Tomorrow is Pentecost Sunday.
It is also confirmation day for our 9th graders.
I was confirmed on Pentecost Sunday a few years ago now. Back in those days, and in my tradition, I believe that Pentecost was always Confirmation Sunday. We chose the day that the Holy Spirit descended on the apostles to lay hand on the young people and ask that the Holy Spirit descend on them, too.
Back in those days, in my tradition, anyway, there was no prayer for the Holy Spirit at baptism. We waited for about 15 years, until your confirmation day, to pray that the Holy Spirit would come to you. But somewhere along the line, when we were reading the Bible (always a dangerous thing to do), someone noticed that, in the book of Acts, everyone received the Holy Spirit right after they were baptized. So now, whatever age you are, you receive the gifts of the Spirit at baptism.
At confirmation, we pray, instead, a prayer that begins this way, "Father in heaven, for Jesus' sake, stir up in _______ your Holy Spirit."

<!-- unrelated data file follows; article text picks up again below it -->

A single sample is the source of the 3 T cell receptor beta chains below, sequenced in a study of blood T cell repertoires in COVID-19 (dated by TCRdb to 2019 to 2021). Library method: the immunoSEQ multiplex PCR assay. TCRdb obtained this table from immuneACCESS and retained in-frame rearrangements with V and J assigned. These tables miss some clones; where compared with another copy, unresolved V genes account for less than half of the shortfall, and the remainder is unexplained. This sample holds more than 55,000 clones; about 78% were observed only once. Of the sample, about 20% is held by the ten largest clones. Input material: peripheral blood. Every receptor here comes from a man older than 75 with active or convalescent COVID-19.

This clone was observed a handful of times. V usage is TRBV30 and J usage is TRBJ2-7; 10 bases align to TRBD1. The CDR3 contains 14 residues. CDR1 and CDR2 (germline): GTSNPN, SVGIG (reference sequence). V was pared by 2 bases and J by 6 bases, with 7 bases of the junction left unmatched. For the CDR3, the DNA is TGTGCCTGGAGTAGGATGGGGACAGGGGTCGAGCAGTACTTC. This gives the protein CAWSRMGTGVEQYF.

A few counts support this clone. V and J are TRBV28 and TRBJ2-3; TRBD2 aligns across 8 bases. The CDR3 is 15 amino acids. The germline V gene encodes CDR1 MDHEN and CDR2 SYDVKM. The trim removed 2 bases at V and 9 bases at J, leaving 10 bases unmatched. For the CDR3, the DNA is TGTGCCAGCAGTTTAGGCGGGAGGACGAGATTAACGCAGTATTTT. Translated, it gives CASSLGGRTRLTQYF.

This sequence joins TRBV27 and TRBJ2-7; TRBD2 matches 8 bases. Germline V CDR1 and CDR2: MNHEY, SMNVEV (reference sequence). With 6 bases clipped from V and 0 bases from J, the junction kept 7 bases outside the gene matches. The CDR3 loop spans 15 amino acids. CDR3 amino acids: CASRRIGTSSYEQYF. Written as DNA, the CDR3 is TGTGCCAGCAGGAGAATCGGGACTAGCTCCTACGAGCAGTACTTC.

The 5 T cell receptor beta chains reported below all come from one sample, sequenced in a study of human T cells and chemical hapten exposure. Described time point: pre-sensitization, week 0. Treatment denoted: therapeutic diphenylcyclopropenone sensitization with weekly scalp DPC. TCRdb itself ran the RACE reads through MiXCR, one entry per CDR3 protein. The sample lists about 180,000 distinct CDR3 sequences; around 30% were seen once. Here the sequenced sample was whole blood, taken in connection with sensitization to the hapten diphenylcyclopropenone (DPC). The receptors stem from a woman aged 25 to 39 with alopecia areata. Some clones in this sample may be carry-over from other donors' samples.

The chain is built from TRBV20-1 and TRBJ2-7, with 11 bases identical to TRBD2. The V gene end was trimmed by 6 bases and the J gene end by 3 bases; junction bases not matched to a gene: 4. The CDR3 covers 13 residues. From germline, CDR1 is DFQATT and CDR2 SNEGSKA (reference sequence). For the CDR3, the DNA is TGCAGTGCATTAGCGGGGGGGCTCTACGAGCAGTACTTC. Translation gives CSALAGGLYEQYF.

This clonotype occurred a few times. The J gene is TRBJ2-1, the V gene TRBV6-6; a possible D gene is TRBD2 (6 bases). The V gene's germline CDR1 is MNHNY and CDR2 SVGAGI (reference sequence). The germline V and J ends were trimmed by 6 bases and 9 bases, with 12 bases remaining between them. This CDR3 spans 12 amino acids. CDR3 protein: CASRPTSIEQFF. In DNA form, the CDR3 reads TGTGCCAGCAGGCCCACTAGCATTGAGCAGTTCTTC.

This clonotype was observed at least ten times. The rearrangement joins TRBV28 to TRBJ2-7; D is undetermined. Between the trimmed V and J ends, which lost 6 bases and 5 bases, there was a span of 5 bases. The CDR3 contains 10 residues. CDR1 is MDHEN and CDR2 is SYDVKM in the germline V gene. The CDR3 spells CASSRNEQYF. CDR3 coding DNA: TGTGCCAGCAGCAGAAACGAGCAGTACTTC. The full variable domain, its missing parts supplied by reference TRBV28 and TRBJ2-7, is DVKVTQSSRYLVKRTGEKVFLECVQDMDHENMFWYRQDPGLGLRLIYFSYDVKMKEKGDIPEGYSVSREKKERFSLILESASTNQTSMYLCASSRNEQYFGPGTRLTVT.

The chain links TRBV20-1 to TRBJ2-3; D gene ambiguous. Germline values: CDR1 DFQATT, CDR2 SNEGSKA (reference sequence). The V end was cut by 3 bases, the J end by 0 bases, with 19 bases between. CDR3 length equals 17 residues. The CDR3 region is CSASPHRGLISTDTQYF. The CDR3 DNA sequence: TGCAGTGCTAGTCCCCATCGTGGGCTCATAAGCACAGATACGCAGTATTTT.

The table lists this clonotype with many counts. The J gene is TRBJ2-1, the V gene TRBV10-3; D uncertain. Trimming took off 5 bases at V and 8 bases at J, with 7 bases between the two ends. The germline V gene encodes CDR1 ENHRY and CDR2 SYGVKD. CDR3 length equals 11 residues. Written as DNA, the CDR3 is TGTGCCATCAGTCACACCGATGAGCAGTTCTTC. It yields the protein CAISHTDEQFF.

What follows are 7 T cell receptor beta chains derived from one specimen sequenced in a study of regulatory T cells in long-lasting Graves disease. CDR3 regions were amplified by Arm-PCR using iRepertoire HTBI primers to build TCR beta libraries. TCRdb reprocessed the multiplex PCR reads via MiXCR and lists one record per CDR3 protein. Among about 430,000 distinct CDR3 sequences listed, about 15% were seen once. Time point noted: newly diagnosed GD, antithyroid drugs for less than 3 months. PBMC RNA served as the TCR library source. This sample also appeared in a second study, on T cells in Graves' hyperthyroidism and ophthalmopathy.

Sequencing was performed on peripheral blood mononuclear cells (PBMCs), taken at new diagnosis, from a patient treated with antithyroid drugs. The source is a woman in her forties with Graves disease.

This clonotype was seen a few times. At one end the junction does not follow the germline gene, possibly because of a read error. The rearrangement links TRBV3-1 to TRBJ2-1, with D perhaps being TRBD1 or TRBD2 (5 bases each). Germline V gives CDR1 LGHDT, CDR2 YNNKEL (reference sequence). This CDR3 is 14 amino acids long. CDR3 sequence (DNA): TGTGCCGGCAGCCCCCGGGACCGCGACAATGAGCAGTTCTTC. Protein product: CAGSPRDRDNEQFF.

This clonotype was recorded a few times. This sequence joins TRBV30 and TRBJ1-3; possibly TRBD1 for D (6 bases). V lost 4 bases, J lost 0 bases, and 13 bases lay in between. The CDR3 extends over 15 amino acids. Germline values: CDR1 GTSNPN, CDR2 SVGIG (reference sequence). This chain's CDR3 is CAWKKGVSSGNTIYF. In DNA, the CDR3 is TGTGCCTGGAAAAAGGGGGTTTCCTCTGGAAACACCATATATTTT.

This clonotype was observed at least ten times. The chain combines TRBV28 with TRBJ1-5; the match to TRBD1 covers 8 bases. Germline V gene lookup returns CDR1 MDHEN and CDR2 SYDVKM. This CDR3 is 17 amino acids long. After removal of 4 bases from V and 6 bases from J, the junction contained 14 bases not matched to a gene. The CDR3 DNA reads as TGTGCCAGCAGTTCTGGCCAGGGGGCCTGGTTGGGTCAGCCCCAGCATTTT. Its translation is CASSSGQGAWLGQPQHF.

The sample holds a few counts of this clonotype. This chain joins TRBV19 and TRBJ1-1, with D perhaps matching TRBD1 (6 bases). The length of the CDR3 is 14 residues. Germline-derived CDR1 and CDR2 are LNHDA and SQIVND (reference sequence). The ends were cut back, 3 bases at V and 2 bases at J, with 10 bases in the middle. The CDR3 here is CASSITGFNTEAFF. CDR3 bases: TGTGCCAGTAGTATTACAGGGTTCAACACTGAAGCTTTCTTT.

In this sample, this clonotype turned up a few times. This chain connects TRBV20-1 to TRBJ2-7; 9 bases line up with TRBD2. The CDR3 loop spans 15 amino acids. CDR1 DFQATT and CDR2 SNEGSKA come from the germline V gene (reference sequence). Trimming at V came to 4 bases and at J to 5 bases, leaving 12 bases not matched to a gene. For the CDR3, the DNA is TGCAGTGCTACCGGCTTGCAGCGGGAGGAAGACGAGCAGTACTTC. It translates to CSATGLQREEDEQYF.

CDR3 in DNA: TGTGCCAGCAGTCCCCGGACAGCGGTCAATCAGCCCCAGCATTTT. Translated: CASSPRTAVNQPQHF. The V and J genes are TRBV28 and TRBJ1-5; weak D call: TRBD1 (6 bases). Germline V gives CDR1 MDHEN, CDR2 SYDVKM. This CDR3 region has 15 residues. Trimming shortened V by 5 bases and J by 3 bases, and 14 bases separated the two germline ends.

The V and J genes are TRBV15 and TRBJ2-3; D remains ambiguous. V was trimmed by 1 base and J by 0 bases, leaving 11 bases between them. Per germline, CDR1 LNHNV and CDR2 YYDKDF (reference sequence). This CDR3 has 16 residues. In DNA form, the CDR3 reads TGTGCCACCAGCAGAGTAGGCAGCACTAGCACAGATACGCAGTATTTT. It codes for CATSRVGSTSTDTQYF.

Stir up. I like that.
It's a good for Pentecost, as well as for Confirmation.
So we lay hands individually on each 9th grader, each 15 year old, and pray "Stir up your Holy Spirit in this person." And I suppose that what we are thinking is a sort of "get moving, Holy Spirit!" sort of prayer. "Get this person through life! There are going to be a lot of tests, and a lot of trials, and a lot of doubts going on, and be the Spirit that keeps this person faithful through all of those things. Give them the strength that keeps them going when the going gets tough, when their spouse or child gets sick, when they lose their job, when they are lonely, when they are grieving, when they are dying."
That's sort of the gist of it. "Stir up your Holy Spirit."
And that's not a bad start. But "Stir up" has so many implications, complications. I catch myself wanting to pray more this way, "Cause some problems, Holy Spirit! Move things around that have been in the same place way too long. Kick this person in the seat of the pants, help them to think in ways they have never thought before. Open them to new possibilities, new missions, new ways of loving the world. Stir up your Holy Spirit so that we might be your troublemaking church."
What I wish for our 9th grade confirmation class, is to be troublemakers -- in a good way, of course. I pray for the Holy Spirit to stir them up so that the rest of us will be stirred up too -- to be a truly Pentecostal Church.